This is actually rather a difficult problem, because the lines break at word boundaries and word lengths vary, as indeed do character sizes. Plus, you can have an arbitrary number of explicit linebreaks. So to do it properly requires taking into account a lot of the specifics of the text, and a general analytic solution will be, um, quite complicated.
(In "real" typography, there are also a bunch of tricks that are used to fiddle the layout a bit by adjusting the letter and word spacing so that things fit while maintaining a decent appearance, but we're certainly not going to get into that here.)
However, let's put aside exactness and instead consider a simplified model that might help get you into the right ballpark.
The area available is
width * height. Given a piece of text of a given
length, we want to determine a suitable
fontsize such that the wrapped height of the text is close to
For the time being, let's just gloss over all details of units and the vagaries of the text content and imagine that we can calculate the overall size of the text from just
textWidth = A * fontsize * length
lineHeight = B * fontsize
B are some scaling constants. (
B should be easy to calculate, and indeed you have it as 1.2.
A is a little trickier and depends on how you choose to measure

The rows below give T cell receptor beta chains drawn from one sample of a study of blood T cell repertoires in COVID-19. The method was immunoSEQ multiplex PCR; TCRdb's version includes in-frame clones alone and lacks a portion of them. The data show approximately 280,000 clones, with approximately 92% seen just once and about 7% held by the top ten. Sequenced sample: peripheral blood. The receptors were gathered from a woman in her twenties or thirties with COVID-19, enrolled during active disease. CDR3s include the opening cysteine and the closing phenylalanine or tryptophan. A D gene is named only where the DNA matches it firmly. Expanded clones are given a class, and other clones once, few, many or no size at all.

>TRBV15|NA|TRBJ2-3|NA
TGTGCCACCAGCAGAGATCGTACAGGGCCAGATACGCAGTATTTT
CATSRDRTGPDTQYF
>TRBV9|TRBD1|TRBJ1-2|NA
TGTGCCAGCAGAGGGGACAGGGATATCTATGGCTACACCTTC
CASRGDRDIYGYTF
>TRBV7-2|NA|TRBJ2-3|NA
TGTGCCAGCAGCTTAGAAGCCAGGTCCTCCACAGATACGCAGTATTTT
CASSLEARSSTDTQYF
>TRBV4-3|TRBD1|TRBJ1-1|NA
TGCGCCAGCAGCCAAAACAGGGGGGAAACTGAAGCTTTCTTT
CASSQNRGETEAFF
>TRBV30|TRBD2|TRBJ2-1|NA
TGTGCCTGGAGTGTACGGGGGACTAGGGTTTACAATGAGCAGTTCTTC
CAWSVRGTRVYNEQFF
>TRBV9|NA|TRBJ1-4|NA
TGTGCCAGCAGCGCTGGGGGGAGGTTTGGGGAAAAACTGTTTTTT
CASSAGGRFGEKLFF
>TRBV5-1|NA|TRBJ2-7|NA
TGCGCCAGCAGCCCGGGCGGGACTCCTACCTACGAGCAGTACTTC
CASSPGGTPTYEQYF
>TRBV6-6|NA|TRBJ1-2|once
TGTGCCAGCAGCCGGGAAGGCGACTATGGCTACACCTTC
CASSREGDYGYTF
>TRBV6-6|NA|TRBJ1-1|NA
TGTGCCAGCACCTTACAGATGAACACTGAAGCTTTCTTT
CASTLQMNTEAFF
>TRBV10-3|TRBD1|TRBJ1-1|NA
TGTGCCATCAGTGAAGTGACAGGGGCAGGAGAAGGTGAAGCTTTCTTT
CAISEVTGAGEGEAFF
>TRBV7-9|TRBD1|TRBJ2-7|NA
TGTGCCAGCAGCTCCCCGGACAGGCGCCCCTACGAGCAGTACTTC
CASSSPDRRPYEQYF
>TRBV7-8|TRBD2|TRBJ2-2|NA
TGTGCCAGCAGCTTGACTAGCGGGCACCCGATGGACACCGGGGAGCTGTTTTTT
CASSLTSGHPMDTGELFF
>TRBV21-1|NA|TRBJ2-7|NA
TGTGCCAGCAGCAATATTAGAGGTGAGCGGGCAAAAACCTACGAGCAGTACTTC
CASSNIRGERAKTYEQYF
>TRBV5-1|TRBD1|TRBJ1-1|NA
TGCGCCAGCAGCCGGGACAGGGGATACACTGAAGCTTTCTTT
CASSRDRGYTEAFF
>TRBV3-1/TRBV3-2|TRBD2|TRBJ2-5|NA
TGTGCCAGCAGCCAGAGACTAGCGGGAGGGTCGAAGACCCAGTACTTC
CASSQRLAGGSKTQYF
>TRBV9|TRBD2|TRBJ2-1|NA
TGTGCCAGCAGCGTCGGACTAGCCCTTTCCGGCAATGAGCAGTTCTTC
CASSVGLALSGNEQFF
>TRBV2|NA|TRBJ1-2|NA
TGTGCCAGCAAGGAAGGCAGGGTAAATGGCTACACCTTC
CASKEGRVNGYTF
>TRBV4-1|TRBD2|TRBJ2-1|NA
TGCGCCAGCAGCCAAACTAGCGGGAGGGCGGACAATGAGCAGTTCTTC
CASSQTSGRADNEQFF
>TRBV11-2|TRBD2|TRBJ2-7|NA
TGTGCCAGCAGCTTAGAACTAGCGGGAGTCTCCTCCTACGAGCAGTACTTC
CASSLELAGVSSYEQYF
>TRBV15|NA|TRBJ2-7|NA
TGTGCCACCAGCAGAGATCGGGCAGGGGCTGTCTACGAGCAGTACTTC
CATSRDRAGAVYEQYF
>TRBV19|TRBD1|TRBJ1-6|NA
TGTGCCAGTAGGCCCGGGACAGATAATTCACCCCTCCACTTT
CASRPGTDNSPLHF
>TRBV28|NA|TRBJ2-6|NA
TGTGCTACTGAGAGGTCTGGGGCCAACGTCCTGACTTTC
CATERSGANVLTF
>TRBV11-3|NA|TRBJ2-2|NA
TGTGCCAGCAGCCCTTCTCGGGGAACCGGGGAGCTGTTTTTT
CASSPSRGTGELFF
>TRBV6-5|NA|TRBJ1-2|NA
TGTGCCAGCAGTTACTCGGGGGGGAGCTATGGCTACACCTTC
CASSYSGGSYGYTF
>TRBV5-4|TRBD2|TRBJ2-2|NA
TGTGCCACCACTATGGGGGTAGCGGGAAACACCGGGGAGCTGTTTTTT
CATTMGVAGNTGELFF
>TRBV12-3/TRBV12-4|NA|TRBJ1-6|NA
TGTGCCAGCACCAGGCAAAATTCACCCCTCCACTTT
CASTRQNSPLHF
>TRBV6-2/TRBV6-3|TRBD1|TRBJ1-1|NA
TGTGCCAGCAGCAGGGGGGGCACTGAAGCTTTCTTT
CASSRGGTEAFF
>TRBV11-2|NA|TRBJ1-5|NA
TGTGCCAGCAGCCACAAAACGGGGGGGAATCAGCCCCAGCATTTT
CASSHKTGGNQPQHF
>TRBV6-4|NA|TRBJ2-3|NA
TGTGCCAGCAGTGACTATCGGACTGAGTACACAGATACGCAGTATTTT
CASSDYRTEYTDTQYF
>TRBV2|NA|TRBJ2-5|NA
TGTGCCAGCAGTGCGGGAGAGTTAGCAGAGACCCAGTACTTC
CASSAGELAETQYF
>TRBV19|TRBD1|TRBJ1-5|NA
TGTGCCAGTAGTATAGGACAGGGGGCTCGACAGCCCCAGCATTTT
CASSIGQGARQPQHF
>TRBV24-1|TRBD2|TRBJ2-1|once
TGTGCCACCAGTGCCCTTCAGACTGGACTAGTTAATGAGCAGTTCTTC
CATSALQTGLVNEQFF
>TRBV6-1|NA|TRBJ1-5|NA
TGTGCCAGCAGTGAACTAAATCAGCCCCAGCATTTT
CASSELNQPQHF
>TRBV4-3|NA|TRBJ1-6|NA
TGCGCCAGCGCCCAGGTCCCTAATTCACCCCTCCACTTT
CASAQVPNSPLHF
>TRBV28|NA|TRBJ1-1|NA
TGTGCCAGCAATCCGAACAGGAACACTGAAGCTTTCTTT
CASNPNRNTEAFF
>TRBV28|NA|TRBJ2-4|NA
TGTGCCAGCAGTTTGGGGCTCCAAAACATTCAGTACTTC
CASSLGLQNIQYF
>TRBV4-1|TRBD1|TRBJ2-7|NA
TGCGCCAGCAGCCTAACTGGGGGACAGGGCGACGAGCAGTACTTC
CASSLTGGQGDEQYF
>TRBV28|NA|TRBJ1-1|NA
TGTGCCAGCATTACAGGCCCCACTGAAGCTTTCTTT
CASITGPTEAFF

length, eg as number of characters or number or words. However you do it,
A can only ever be an approximation, but if you're dealing with reasonable quantities of reasonably well-behaved text then the approximation can be pretty good.)
Then the area occupied by the text is:
textArea = A * fontsize * length * B * fontsize
= A * B * length * fontsize ^ 2
Setting this equal to the available area gives us an upper limit for the fontsize, ie:
fontsize <= sqrt(width * height/(A * B * length))
Clearly this is going to overestimate significantly because it assumes the text packs perfectly, which it doesn't -- there will be area lost at the end of lines and at the bottom of the screen, even in the absence of explicit line breaks. However, it's quite likely that by putting an appropriate fudge factor into our scaling constant
A (ie, by upping our estimated text width to include the lost areas) we can get a good enough
fontsize to be going along with.
We can make the analysis more sophisticated by taking into account more specifics of the text. For example, if you count the number of hard line breaks in the text you can treat those as separate, since they add height without adding width. This gives rise to a slightly more complicated quadratic equation that you'll need the quadratic formula to solve rather just a simple square root. Whether this is worthwhile probably depends mostly on how much variation there is in the rate of explicit linebreaks in the texts you're dealing with.
One other thing to note is that you can often cheat a bit by adjusting only the line spacing, since this allows you to change the vertical span without risking any reflow of the text. You probably don't want to do this by large amounts, because it will look silly. But it's certainly worth considering adding a little bit of vertical padding if you've got the wrapping about right but the text doesn't quite reach the bottom.